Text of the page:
Another Random Section of My Book.
In my Porsche, it was a 4 minute, 47 second drive from my front door to the school parking lot. It was a 42 second walk from the parking lot to the doors of the school. It was another 55 second walk to the security offices. Then about a minute more to the office I was in. Consider it was Winter, double all of that time and factor in how much time it took my mom to get ready, and you get about 16 minutes plus 10 minutes to get ready. Almost half an hour. Which is what it took for her to get there. It seemed like hours upon hours. That whole time I sat there and stared at Officer Smith. We exchanged awkward glances over his flip-top rolodex that was way too big for his desk. No one bothered us, there were no knocks on the door. Neither Smith, nor I cleared our throats, tapped our shoes, or moved in any way that would even make our clothes rustle.
“Click-Clack” the door creaked open. “What’s going on here?” My mom said hurrying the door closed behind her, with a puzzled look taking up her entire face. Before anyone could say anything else, “I’d like my guidance counselor present.” Which, really, is all I had the right to say. I figured, at least he would have my back. He’d reassure everyone that I had fallen on hard-times, that I expressed myself as a normal teenager would, and that all of this was a huge misunderstanding. He didn’t do that. He didn’t do any of that. To the best of my recollection he said: “uh-huh” two or three times and then brought up my drinking problem.
“THIS FUCKING ASSHOLE!” I remember thinking. I trusted this man, this “friend”, this companion I had. For several months I had told everything to Mr. Soupon. And it all came back to bite me in the butt in two seconds. My mother, Officer Smith, Mr. Soupon, and myself were all sitting there, in an office barely built for two. I hated everything I had done, everything I had been up until this point. “One thing I feel needs to be addressed. The drinking.” Mr. Soupon said as he looked around trying to get a feeling for the atmosphere in the room. He may not have felt it, but I did. Tension, guilt, having all fingers pointed in your direction. I sat there and crossed my arms. I slumped back in my chair and felt nothing but shame and remorse.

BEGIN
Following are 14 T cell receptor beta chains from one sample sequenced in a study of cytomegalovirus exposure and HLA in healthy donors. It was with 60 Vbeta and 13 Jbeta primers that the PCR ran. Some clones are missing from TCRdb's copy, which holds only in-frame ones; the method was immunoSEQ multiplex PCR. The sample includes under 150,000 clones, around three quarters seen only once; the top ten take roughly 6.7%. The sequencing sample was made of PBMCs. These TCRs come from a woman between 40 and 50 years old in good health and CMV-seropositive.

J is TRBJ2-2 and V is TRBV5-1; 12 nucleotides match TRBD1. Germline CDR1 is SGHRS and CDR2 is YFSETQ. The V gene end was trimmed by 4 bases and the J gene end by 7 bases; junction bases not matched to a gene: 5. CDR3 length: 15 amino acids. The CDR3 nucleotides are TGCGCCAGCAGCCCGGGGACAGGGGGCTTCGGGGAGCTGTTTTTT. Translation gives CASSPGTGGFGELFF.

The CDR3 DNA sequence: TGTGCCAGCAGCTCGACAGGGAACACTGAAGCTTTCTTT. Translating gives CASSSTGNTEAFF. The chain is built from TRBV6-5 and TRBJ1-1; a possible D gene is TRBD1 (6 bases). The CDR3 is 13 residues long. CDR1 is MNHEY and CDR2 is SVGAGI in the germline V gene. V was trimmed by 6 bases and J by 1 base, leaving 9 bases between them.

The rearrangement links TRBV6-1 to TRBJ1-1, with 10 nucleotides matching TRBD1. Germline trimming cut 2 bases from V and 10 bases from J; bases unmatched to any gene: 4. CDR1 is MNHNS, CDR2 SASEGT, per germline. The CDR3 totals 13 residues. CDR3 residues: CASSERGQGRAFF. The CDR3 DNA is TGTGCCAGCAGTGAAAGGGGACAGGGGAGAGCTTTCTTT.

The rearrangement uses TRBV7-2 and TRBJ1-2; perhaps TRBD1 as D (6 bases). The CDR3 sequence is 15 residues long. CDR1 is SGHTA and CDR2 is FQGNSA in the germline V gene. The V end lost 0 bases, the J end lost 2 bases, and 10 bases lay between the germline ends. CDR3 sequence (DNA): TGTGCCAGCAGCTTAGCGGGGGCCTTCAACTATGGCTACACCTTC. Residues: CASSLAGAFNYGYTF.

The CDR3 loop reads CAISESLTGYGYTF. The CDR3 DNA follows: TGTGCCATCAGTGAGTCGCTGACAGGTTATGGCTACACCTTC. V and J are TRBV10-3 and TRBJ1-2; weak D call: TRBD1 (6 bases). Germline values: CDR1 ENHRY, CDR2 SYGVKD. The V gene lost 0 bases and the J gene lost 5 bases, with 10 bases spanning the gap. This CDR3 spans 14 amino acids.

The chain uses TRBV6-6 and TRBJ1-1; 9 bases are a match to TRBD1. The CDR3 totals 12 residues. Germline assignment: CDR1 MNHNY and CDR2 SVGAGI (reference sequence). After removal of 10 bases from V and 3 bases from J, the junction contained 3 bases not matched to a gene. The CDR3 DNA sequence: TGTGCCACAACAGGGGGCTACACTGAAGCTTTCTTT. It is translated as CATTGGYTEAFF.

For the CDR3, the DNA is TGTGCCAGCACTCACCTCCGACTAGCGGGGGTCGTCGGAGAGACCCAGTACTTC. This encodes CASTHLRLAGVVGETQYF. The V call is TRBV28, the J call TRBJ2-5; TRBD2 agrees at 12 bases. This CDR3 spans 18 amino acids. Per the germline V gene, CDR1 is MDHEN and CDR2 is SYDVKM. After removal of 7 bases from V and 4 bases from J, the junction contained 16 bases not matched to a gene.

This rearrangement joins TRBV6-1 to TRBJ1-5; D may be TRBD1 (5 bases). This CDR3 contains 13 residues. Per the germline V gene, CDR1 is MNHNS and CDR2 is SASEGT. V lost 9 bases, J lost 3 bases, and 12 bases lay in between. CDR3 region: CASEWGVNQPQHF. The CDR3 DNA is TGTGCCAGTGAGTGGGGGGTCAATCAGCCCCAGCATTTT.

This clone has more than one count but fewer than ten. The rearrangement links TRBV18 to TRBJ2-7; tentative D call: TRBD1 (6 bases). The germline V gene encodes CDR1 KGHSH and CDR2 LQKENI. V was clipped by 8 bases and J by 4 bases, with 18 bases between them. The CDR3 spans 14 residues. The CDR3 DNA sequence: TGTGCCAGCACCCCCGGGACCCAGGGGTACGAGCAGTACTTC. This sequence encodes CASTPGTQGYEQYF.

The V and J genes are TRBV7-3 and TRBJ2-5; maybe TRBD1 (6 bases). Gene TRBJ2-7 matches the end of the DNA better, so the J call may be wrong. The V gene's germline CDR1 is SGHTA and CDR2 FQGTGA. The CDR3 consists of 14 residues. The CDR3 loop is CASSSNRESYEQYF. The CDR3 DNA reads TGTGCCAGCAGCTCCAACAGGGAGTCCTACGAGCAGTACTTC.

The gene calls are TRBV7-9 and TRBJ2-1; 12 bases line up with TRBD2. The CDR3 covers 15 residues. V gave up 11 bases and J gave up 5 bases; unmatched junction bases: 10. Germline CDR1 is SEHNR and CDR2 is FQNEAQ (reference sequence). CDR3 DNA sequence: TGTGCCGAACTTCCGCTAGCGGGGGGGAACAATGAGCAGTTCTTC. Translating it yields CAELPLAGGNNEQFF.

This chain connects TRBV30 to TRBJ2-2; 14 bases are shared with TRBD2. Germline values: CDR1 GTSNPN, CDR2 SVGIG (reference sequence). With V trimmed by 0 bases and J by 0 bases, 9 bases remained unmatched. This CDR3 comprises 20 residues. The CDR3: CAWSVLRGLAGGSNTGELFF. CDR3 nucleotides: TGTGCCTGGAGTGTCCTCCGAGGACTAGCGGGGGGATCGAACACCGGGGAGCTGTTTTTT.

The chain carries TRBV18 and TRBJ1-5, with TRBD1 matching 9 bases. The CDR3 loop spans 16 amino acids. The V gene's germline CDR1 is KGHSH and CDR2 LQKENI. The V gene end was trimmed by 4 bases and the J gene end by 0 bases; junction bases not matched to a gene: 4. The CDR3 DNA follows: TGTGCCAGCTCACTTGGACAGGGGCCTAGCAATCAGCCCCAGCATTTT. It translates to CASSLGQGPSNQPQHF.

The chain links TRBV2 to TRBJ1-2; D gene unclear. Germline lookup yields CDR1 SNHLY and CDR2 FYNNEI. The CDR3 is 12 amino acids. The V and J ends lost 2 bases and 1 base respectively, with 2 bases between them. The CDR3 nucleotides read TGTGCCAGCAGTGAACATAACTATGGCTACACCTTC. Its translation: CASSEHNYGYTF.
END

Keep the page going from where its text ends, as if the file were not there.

My head was spinning, my entire future was uncertain, and all I could smell was carbon. It was very warm in that office; not warm as in comforting, but the kind of warm feeling you get when you’re drunk. Pleasant for a few moments, but it is ultimately unwelcoming, and vomit-inducing. I didn’t know where the smell or the warmth was coming from until the door swung open again, and a very large Police Officer was quietly creeping in, as if he were sneaking into the Bat Cave. He hands Officer Smith a manila folder and as he leans forward, I look back through the doorway and see “the Doc”. The school psychiatrist at a Xerox machine, and my journal was sitting there like a cherry on top of it. Even though it was that grainy kind of black and white, and very plain, it stuck out as the most vivid object in my line of sight. My eyes were glued to it, I was in shock as the office door closed. I continued to stare at the spot where my journal was on the other side, even after the door had fully closed. The Police Officer was now gone, and without even the shortest pause my mom says out loud: “What is it that you want? What is lacking in your life right now?” I had to choose my words carefully. I knew that every movement I made, every reaction I had, and every word I said was being analyzed and written down, only so it could be analyzed over and over again, later. Then when that was done, they’d pass it along to more people so they could break everything I said down into pieces and analyze it once more. I lingered on my moms question and let myself calm down. I was woozy, I felt weak, and my blood sugar was low, I could feel it. I held out my hands and made a large rectangle with my pointer fingers and thumbs. “One of those big Hershey’s candy bars would be kind of nice right now.” I said with a smile. I was trying to act as normal as possible so I could just go back to class and live my normal little life. “Seriously, Dale!” I could hear the sheer frustration in moms voice come to a peak. Combine that with the anger (that I confused with resentment) behind her eyes, and her emotions culminated into a bone-chilling shiver that crept up my spine like a city worker climbing a two-story ladder out of a sewer system; slowly. That feeling stretched from the top of my brain, to the base of my testicles; which were now in a Kung-Fu vice grip from the school board by order of Prince William County. “What do you want me to say, mom?” was the only thing I could think to say. And it was true! What did I do? What’s going on? And why in the hell am I here?!